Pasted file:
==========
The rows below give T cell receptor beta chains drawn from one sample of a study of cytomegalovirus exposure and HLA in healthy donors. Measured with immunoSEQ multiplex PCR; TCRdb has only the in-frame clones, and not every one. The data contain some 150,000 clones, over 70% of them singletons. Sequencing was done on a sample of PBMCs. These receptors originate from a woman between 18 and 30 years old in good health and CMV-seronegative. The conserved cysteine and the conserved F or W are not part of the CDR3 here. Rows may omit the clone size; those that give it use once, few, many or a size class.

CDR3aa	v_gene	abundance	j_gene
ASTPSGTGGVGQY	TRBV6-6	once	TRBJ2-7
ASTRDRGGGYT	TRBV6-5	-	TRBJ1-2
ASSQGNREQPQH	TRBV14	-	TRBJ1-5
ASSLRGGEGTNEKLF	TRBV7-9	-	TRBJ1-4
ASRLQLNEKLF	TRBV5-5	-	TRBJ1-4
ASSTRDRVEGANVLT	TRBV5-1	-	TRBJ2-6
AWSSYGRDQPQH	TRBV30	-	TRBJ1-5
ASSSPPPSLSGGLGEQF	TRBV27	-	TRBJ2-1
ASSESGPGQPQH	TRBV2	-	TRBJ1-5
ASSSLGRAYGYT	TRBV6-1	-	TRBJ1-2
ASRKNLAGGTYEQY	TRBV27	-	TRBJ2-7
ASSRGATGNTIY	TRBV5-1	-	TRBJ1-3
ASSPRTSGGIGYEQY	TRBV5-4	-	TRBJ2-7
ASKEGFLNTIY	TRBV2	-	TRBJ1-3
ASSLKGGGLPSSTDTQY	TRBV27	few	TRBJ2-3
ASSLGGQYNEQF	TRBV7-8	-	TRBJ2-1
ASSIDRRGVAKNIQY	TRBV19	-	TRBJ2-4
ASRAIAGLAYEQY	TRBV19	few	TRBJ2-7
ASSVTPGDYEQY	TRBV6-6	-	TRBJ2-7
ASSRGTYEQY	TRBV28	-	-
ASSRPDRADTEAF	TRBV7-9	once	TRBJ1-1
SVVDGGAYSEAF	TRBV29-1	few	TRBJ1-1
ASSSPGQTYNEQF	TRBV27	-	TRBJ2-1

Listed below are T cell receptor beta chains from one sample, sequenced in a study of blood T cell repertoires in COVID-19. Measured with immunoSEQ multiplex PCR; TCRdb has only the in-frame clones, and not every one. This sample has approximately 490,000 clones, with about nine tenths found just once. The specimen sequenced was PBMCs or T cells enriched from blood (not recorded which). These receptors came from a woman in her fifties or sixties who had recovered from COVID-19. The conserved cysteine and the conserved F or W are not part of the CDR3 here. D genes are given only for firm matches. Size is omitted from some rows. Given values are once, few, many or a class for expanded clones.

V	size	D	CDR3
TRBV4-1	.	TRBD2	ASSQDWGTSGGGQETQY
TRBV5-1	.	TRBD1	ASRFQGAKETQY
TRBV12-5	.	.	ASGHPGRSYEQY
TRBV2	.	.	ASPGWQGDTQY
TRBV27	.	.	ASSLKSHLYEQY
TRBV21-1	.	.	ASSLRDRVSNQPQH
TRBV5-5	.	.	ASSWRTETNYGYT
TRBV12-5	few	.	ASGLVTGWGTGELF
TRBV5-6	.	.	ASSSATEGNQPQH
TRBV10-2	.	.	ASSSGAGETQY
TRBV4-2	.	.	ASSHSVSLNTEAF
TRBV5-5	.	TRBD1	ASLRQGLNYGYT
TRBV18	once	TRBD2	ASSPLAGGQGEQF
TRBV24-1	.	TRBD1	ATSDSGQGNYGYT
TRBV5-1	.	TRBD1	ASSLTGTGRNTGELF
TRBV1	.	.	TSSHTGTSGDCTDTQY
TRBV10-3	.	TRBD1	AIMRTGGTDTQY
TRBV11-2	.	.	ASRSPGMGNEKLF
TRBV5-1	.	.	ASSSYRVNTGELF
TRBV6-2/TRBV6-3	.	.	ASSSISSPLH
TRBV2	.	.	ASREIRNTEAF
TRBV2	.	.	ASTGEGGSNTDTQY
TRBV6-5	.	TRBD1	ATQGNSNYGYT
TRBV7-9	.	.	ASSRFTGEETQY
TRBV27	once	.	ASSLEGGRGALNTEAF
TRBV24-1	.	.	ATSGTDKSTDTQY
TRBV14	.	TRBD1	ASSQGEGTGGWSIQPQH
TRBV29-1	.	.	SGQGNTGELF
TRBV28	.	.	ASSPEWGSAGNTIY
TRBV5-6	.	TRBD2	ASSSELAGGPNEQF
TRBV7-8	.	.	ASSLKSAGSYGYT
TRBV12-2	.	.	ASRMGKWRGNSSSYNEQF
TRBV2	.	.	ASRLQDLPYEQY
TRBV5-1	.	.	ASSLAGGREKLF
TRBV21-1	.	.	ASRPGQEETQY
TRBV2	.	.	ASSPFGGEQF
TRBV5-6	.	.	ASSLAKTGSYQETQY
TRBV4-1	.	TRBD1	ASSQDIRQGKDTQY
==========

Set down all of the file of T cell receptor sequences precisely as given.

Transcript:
The rows below give T cell receptor beta chains drawn from one sample of a study of cytomegalovirus exposure and HLA in healthy donors. Measured with immunoSEQ multiplex PCR; TCRdb has only the in-frame clones, and not every one. The data contain some 150,000 clones, over 70% of them singletons. Sequencing was done on a sample of PBMCs. These receptors originate from a woman between 18 and 30 years old in good health and CMV-seronegative. The conserved cysteine and the conserved F or W are not part of the CDR3 here. Rows may omit the clone size; those that give it use once, few, many or a size class.

CDR3aa	v_gene	abundance	j_gene
ASTPSGTGGVGQY	TRBV6-6	once	TRBJ2-7
ASTRDRGGGYT	TRBV6-5	-	TRBJ1-2
ASSQGNREQPQH	TRBV14	-	TRBJ1-5
ASSLRGGEGTNEKLF	TRBV7-9	-	TRBJ1-4
ASRLQLNEKLF	TRBV5-5	-	TRBJ1-4
ASSTRDRVEGANVLT	TRBV5-1	-	TRBJ2-6
AWSSYGRDQPQH	TRBV30	-	TRBJ1-5
ASSSPPPSLSGGLGEQF	TRBV27	-	TRBJ2-1
ASSESGPGQPQH	TRBV2	-	TRBJ1-5
ASSSLGRAYGYT	TRBV6-1	-	TRBJ1-2
ASRKNLAGGTYEQY	TRBV27	-	TRBJ2-7
ASSRGATGNTIY	TRBV5-1	-	TRBJ1-3
ASSPRTSGGIGYEQY	TRBV5-4	-	TRBJ2-7
ASKEGFLNTIY	TRBV2	-	TRBJ1-3
ASSLKGGGLPSSTDTQY	TRBV27	few	TRBJ2-3
ASSLGGQYNEQF	TRBV7-8	-	TRBJ2-1
ASSIDRRGVAKNIQY	TRBV19	-	TRBJ2-4
ASRAIAGLAYEQY	TRBV19	few	TRBJ2-7
ASSVTPGDYEQY	TRBV6-6	-	TRBJ2-7
ASSRGTYEQY	TRBV28	-	-
ASSRPDRADTEAF	TRBV7-9	once	TRBJ1-1
SVVDGGAYSEAF	TRBV29-1	few	TRBJ1-1
ASSSPGQTYNEQF	TRBV27	-	TRBJ2-1

Listed below are T cell receptor beta chains from one sample, sequenced in a study of blood T cell repertoires in COVID-19. Measured with immunoSEQ multiplex PCR; TCRdb has only the in-frame clones, and not every one. This sample has approximately 490,000 clones, with about nine tenths found just once. The specimen sequenced was PBMCs or T cells enriched from blood (not recorded which). These receptors came from a woman in her fifties or sixties who had recovered from COVID-19. The conserved cysteine and the conserved F or W are not part of the CDR3 here. D genes are given only for firm matches. Size is omitted from some rows. Given values are once, few, many or a class for expanded clones.

V	size	D	CDR3
TRBV4-1	.	TRBD2	ASSQDWGTSGGGQETQY
TRBV5-1	.	TRBD1	ASRFQGAKETQY
TRBV12-5	.	.	ASGHPGRSYEQY
TRBV2	.	.	ASPGWQGDTQY
TRBV27	.	.	ASSLKSHLYEQY
TRBV21-1	.	.	ASSLRDRVSNQPQH
TRBV5-5	.	.	ASSWRTETNYGYT
TRBV12-5	few	.	ASGLVTGWGTGELF
TRBV5-6	.	.	ASSSATEGNQPQH
TRBV10-2	.	.	ASSSGAGETQY
TRBV4-2	.	.	ASSHSVSLNTEAF
TRBV5-5	.	TRBD1	ASLRQGLNYGYT
TRBV18	once	TRBD2	ASSPLAGGQGEQF
TRBV24-1	.	TRBD1	ATSDSGQGNYGYT
TRBV5-1	.	TRBD1	ASSLTGTGRNTGELF
TRBV1	.	.	TSSHTGTSGDCTDTQY
TRBV10-3	.	TRBD1	AIMRTGGTDTQY
TRBV11-2	.	.	ASRSPGMGNEKLF
TRBV5-1	.	.	ASSSYRVNTGELF
TRBV6-2/TRBV6-3	.	.	ASSSISSPLH
TRBV2	.	.	ASREIRNTEAF
TRBV2	.	.	ASTGEGGSNTDTQY
TRBV6-5	.	TRBD1	ATQGNSNYGYT
TRBV7-9	.	.	ASSRFTGEETQY
TRBV27	once	.	ASSLEGGRGALNTEAF
TRBV24-1	.	.	ATSGTDKSTDTQY
TRBV14	.	TRBD1	ASSQGEGTGGWSIQPQH
TRBV29-1	.	.	SGQGNTGELF
TRBV28	.	.	ASSPEWGSAGNTIY
TRBV5-6	.	TRBD2	ASSSELAGGPNEQF
TRBV7-8	.	.	ASSLKSAGSYGYT
TRBV12-2	.	.	ASRMGKWRGNSSSYNEQF
TRBV2	.	.	ASRLQDLPYEQY
TRBV5-1	.	.	ASSLAGGREKLF
TRBV21-1	.	.	ASRPGQEETQY
TRBV2	.	.	ASSPFGGEQF
TRBV5-6	.	.	ASSLAKTGSYQETQY
TRBV4-1	.	TRBD1	ASSQDIRQGKDTQY